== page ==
MKSAP: 72-year-old man with diffuse, intractable itching

Test your medicine knowledge with the MKSAP challenge, in partnership with the American College of Physicians.

A 72-year-old man is evaluated for a 3- to 4-month history of diffuse, intractable itching involving most of the body. He uses emollients regularly. He cannot identify any precipitating causes. He was relatively healthy before the onset of the itch but now feels chronically fatigued. The itch is relentless. He has used topical hydrocortisone and oral diphenhydramine without relief from the itching. Medical history is pertinent only for a 25 pack-year history of smoking, and his only medication is aspirin.

On physical examination, his skin is generally well hydrated. Scattered punctate and linear excoriations are present on the upper shoulders, arms, upper back, thighs, and legs. The skin on the midback between the scapulae is normal. No primary skin lesions or icterus is seen.

Which of the following is the most appropriate next step in management?

A: Complete blood count, comprehensive metabolic profile, and thyroid function studies
B: Epicutaneous patch testing
C: Prednisone
D: Skin biopsy

MKSAP Answer and Critique

The correct answer is A: Complete blood count, comprehensive metabolic profile, and thyroid function studies.

Serologic tests to evaluate common causes of itch are appropriate, including a complete blood count, serum chemistries, iron studies, and thyroid studies. A serum protein electrophoresis can be considered. This patient has an itch that is not explained by a rash, and this is a concern for an underlying systemic or neurogenic cause. Important causes of systemic itching include malignancy (particularly lymphoma), cholestatic liver disease, chronic kidney disease, thyroid disease, iron deficiency, certain medications (opiates), and HIV infection. Patients with this type of itch have no primary skin findings but can develop excoriations and even an eczematous dermatitis from repeated scratching. Evaluation for an underlying cause of itch is appropriate whenever the degree of itch seems to exceed the identifiable dermatitis. In patients with pulmonary symptoms or at risk for lung cancer, a chest radiograph may help evaluate for an occult malignancy. Other imaging studies should be considered based on history and findings on physical examination. Patients with this type of itch should undergo age- and sex-appropriate cancer screening, if they are not up-to-date.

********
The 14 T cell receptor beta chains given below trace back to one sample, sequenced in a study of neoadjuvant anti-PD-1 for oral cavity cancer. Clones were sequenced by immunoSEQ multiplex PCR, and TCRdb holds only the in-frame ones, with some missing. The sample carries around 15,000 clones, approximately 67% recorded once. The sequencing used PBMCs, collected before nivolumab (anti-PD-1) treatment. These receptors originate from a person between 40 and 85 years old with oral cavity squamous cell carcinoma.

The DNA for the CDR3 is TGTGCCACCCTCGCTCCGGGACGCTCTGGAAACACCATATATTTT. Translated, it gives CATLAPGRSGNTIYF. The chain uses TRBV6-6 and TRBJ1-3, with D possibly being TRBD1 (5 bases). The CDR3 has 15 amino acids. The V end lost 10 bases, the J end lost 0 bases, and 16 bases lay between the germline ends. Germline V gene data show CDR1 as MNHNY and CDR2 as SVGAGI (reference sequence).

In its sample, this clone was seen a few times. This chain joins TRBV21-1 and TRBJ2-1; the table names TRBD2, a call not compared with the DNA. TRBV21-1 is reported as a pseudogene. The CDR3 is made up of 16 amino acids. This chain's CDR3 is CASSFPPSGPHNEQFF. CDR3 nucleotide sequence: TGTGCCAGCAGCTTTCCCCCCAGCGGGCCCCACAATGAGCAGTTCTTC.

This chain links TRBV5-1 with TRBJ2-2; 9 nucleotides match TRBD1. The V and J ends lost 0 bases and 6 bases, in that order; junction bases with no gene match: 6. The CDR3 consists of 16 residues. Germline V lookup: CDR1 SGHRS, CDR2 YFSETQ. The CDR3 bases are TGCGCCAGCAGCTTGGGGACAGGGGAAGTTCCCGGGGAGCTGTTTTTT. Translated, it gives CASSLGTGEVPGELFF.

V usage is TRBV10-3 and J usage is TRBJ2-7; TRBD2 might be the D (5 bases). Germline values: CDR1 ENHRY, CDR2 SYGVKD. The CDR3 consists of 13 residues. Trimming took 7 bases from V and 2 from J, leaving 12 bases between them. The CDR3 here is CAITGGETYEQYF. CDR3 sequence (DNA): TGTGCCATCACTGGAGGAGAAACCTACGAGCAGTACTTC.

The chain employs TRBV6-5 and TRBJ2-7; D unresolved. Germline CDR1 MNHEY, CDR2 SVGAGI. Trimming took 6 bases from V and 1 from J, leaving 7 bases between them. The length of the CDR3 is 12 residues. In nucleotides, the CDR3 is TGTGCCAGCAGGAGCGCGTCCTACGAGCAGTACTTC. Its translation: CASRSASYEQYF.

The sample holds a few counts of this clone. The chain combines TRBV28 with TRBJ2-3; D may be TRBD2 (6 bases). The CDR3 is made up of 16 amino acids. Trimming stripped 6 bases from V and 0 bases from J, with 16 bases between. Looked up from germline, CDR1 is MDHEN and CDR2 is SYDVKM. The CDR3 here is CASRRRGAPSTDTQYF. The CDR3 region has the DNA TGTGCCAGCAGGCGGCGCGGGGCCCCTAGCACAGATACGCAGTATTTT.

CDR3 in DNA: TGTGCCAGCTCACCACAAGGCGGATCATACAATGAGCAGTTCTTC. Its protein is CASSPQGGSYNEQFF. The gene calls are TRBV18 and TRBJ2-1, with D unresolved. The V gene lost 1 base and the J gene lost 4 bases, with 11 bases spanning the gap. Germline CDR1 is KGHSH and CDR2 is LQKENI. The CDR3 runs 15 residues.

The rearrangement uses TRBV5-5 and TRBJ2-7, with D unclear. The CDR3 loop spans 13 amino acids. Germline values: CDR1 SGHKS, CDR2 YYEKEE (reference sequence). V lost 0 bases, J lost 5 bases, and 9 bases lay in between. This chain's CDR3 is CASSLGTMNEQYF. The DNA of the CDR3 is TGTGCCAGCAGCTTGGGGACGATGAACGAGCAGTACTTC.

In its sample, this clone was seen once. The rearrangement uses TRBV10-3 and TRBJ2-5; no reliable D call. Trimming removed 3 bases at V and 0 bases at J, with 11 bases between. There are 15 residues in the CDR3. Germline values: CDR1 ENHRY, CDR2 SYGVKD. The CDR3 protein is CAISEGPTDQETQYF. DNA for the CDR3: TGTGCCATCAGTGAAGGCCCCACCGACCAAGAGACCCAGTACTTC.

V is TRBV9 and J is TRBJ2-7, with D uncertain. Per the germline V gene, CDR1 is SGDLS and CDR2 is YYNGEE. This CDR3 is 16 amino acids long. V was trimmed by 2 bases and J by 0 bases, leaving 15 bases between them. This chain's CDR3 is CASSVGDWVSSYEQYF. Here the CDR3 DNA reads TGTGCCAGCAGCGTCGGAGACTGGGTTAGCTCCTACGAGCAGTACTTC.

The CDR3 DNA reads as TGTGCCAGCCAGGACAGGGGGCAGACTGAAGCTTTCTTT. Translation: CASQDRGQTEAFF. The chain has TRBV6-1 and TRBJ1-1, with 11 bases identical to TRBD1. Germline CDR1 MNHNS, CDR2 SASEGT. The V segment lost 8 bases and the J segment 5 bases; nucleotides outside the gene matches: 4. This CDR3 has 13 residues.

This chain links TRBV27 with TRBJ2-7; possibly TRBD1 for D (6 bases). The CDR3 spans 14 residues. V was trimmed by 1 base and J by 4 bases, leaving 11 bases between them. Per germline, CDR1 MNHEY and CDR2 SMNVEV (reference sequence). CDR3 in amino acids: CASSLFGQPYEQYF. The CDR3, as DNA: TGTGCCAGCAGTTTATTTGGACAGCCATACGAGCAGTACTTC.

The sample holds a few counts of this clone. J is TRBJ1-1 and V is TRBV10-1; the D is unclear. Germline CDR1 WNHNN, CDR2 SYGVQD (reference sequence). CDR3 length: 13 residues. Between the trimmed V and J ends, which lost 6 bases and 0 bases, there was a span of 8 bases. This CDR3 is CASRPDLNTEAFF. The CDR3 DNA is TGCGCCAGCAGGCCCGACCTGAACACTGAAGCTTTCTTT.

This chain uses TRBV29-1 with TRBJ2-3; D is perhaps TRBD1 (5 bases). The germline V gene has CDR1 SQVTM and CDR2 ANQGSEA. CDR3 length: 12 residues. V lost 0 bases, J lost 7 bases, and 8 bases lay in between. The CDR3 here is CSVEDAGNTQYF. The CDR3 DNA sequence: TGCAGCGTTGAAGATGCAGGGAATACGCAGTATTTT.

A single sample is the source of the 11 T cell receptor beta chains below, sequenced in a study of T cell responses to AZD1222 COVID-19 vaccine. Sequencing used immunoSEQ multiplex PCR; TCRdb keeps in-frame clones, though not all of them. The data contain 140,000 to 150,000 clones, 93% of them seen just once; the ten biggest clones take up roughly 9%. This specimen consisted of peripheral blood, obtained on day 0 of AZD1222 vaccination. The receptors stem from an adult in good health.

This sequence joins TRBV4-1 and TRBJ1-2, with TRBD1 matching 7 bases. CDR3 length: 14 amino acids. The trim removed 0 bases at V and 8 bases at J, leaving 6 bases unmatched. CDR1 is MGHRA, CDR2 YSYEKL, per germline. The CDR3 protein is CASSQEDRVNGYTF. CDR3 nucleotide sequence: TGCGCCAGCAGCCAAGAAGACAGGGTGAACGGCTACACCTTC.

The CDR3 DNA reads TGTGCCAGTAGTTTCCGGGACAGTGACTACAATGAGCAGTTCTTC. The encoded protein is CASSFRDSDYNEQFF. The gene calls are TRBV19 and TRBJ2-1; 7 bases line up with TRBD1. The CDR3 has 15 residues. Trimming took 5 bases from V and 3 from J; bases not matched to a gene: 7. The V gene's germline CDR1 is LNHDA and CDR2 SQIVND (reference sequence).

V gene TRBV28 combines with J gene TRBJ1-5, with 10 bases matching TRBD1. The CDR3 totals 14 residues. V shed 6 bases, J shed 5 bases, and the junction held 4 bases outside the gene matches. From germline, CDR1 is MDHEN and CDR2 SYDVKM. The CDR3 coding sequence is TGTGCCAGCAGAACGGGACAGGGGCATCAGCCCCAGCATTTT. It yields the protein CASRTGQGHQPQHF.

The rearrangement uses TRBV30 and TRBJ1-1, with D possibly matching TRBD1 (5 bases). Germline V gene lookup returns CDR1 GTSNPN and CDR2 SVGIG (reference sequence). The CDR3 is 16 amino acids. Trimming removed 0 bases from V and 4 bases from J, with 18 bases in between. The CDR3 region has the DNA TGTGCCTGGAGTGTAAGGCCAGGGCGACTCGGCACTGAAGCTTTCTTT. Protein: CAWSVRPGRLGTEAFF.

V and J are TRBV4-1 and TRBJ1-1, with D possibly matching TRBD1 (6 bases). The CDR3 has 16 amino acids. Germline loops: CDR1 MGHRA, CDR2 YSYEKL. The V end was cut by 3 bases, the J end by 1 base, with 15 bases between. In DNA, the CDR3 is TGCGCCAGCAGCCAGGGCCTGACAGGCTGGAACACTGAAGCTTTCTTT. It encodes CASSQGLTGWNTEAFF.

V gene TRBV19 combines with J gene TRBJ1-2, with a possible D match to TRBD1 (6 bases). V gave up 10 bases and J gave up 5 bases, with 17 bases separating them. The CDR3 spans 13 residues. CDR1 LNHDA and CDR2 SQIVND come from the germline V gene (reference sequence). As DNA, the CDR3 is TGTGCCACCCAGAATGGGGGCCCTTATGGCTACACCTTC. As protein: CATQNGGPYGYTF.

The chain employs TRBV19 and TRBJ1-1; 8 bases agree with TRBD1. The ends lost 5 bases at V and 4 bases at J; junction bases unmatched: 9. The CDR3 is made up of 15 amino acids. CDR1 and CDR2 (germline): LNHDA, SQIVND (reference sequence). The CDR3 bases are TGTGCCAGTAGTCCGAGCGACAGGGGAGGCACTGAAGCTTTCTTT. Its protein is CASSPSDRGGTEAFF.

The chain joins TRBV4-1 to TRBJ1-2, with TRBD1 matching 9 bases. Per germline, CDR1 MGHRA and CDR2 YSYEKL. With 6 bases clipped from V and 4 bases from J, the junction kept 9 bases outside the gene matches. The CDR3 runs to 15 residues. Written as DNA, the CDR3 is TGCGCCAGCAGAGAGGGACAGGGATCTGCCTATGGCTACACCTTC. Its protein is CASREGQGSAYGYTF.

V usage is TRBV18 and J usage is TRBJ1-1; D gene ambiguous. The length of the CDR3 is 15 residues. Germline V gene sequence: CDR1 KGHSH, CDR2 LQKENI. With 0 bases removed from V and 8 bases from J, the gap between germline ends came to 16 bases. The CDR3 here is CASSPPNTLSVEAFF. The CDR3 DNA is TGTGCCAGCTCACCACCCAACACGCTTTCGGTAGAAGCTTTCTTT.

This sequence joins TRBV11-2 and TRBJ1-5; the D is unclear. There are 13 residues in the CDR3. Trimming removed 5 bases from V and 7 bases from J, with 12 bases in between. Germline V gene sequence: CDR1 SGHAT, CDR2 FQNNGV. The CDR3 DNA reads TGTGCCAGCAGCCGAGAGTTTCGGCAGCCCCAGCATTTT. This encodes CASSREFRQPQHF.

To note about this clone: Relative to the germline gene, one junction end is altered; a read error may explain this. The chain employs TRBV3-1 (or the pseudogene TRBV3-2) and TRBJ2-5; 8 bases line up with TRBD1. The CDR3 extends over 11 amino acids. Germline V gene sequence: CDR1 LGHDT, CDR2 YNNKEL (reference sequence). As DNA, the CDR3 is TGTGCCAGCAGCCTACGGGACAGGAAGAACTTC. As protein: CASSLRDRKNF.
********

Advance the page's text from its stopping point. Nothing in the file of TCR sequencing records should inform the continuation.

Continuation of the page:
Epicutaneous patch testing is the diagnostic gold standard for allergic contact dermatitis; however, this diagnosis should not be considered in the absence of an eczematous dermatitis. Treatment with systemic corticosteroids could mask symptoms and result in an inappropriate or delayed diagnosis. A skin biopsy is unlikely to help establish a diagnosis in the absence of any relevant skin findings.

Key Point

  • Diffuse itching in the absence of a rash requires a thorough evaluation of an underlying systemic cause.

This content is excerpted from MKSAP 16 with permission from the American College of Physicians (ACP). Use is restricted in the same manner as that defined in the MKSAP 16 Digital license agreement. This material should never be used as a substitute for clinical judgment and does not represent an official position of ACP. All content is licensed to KevinMD.com on an “AS IS” basis without any warranty of any nature. The publisher, ACP, shall not be liable for any damage or loss of any kind arising out of or resulting from use of content, regardless of whether such liability is based in tort, contract or otherwise.

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  • Rob Burnside

    My guess is an aspirin allergy.